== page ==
Jul 15, 2020

2020 U.S. Corn Rated 69% Good to Excellent, down 2%

Author: Michael Cordonnier/Soybean & Corn Advisor, Inc.

The condition of the U.S. corn crop declined 2% last week to 69% rated good to excellent. It was no surprise that the condition declined given the hot and generally dryer than normal conditions last week, especially in the central and southern areas. The U.S. corn crop is now 29% silking compared to 14% last year and 32% average. The corn is 3% in the dough stage compared to 2% last year and 3% average.

Once the corn reaches about 20% silking, the percent silking increases about 20-25% each week for the next two week. With 29% of the corn now silking, by next Monday, July 20th, the silking should be about 50% to 55% and by July 27th, it could be 70% to 75%. Therefore, about half of the corn will be pollinating over the next two weeks.

Rainfall late last week and over the weekend was better than expected especially across northern and central Illinois and western Indiana. For most of the Corn Belt, the forecast for this week is for generally seasonal temperatures with scattered showers. Temperatures will heat up later in the week especially for the some of the southwestern areas where temperatures could hit 100 degrees or hotter. Going forward, the weather across the Midwest will be determined by a high pressure dome that is expected to build across the region. How much it impacts the weather remains to be seen.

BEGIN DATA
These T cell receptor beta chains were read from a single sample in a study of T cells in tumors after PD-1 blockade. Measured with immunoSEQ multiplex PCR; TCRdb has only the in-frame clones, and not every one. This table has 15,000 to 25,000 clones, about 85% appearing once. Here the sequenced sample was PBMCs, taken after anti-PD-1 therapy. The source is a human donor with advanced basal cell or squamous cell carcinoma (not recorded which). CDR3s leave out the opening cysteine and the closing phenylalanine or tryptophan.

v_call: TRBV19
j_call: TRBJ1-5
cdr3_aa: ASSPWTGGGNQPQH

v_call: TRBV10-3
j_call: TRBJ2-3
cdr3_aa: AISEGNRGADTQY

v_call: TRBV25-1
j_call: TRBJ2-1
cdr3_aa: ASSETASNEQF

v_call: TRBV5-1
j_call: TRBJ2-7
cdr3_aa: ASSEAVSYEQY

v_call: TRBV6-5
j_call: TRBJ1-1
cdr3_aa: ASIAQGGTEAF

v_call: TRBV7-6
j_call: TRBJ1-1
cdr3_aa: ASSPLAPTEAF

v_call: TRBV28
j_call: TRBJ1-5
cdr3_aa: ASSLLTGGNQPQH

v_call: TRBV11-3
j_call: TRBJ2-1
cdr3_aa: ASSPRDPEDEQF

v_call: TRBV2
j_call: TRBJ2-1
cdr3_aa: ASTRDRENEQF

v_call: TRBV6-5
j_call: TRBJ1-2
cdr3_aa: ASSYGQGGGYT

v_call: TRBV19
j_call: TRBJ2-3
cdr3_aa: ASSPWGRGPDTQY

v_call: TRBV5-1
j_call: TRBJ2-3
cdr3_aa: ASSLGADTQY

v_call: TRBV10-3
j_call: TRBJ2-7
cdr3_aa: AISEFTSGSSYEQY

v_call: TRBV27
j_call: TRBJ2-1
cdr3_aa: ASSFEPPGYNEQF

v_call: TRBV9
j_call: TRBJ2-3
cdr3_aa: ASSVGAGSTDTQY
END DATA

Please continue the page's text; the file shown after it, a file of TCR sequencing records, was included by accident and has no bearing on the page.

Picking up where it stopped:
Even if the corn has adequate soil moisture, high temperatures can be detrimental to pollination success and early kernel development. The nighttime temperatures are also forecasted to be very warm as well, which could lead to increased levels of "dark respiration" and potentially lower yields.

Dark respiration occurs when the nighttime temperatures stay 72-73-74 degrees F or higher. These higher nighttime temperatures causes the corn plant to spend energy maintaining normal cellular activity instead of using that energy to fill kernels.

The soil moisture is getting dry in states such as Ohio (57% short to very short, Indiana (46% short to very short), Michigan (34% short to very short), and Illinois (28% short to very short). There are also dry pockets in Nebraska (47% short to very short), Kansas (45% short to very short), Missouri (40% short to very short), and southwest Iowa (40-60% short to very short).